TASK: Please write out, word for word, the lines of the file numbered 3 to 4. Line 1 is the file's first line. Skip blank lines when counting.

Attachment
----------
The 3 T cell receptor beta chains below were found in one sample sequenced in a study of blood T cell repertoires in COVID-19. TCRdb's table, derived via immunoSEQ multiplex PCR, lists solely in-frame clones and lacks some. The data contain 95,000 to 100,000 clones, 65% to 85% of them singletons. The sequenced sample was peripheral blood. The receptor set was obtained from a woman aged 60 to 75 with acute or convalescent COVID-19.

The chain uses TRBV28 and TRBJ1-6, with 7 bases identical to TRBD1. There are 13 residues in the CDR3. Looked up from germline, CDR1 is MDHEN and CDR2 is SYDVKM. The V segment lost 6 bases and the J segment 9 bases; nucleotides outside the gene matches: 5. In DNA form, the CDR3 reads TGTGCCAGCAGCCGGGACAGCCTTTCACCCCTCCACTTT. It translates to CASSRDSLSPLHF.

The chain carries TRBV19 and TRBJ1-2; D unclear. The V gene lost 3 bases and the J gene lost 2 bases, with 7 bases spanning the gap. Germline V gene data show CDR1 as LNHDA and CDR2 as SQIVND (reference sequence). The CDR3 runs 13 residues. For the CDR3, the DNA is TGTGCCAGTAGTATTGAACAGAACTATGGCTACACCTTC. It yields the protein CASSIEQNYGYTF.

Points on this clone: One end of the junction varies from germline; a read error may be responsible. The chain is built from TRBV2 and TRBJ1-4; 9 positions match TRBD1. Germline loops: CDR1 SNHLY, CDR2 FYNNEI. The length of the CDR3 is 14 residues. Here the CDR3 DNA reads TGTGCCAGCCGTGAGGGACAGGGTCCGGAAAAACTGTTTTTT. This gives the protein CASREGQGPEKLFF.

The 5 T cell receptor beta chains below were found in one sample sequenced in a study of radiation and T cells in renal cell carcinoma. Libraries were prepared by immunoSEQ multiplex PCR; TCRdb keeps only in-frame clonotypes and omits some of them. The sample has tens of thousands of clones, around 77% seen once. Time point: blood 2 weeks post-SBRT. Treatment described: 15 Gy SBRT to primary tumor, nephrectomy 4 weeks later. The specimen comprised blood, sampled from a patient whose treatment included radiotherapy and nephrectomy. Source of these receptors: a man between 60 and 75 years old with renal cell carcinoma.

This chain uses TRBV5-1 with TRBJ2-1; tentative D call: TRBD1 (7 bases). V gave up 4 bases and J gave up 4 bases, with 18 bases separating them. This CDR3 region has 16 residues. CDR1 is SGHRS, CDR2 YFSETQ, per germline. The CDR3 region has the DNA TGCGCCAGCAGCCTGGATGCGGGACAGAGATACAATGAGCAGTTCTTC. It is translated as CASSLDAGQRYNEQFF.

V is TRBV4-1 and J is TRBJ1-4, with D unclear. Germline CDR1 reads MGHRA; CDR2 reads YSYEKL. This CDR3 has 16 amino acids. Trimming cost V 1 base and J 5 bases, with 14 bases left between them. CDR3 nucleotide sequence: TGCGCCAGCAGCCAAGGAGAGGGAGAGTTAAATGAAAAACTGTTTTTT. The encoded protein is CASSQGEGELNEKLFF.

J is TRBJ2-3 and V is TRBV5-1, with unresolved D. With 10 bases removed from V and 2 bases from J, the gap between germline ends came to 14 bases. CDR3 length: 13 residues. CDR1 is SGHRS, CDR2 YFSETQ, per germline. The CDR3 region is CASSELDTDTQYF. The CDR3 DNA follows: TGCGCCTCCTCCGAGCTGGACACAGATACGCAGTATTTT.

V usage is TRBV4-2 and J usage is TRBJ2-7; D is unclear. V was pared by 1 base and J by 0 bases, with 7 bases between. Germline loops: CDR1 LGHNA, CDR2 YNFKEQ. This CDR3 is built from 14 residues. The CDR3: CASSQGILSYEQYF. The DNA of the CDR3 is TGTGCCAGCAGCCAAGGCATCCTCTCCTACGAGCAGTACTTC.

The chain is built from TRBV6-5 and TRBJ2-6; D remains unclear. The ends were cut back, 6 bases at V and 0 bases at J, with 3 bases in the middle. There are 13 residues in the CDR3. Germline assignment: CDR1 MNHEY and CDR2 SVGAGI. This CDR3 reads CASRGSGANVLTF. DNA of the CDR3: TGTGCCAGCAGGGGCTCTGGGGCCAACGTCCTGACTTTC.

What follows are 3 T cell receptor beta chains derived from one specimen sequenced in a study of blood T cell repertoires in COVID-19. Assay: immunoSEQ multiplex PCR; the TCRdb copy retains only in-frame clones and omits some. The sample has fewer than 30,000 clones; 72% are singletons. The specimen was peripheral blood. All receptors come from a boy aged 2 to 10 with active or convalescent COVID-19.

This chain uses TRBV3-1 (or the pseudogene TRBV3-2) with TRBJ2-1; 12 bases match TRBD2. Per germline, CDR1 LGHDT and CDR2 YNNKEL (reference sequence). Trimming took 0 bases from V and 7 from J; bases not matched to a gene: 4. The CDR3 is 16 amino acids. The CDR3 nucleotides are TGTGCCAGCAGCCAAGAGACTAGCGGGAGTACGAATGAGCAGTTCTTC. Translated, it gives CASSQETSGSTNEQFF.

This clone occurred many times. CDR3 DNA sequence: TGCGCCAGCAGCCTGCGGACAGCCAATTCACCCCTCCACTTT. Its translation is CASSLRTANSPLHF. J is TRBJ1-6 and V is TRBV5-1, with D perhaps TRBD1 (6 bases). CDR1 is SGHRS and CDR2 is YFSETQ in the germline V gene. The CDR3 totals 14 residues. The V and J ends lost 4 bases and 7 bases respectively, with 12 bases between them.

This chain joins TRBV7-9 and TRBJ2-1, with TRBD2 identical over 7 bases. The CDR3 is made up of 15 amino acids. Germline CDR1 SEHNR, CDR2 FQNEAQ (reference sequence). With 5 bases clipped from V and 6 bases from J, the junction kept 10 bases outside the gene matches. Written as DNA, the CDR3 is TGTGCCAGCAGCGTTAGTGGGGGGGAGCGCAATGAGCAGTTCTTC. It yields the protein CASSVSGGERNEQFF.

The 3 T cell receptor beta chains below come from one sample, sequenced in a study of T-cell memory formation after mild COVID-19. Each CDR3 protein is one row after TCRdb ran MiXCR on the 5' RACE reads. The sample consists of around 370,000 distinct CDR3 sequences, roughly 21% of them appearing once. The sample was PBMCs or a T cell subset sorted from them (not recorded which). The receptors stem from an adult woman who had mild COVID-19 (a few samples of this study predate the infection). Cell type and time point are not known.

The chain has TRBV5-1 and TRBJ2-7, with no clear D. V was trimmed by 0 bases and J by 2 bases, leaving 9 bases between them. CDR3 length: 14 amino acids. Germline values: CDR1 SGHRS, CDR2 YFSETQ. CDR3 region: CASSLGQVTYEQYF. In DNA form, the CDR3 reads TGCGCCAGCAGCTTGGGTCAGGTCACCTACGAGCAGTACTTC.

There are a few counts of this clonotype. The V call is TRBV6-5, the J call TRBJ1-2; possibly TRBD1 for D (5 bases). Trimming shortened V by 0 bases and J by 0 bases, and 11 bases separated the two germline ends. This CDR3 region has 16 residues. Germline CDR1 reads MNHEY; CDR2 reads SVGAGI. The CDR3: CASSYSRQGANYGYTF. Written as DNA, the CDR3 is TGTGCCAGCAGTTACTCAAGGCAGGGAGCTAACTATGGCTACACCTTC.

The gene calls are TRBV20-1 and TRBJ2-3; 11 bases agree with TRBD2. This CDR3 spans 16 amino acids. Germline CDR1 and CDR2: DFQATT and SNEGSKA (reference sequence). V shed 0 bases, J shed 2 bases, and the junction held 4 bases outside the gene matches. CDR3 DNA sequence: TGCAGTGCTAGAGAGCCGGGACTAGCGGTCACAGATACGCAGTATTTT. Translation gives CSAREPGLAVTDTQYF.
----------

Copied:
The chain carries TRBV19 and TRBJ1-2; D unclear. The V gene lost 3 bases and the J gene lost 2 bases, with 7 bases spanning the gap. Germline V gene data show CDR1 as LNHDA and CDR2 as SQIVND (reference sequence). The CDR3 runs 13 residues. For the CDR3, the DNA is TGTGCCAGTAGTATTGAACAGAACTATGGCTACACCTTC. It yields the protein CASSIEQNYGYTF.

Points on this clone: One end of the junction varies from germline; a read error may be responsible. The chain is built from TRBV2 and TRBJ1-4; 9 positions match TRBD1. Germline loops: CDR1 SNHLY, CDR2 FYNNEI. The length of the CDR3 is 14 residues. Here the CDR3 DNA reads TGTGCCAGCCGTGAGGGACAGGGTCCGGAAAAACTGTTTTTT. This gives the protein CASREGQGPEKLFF.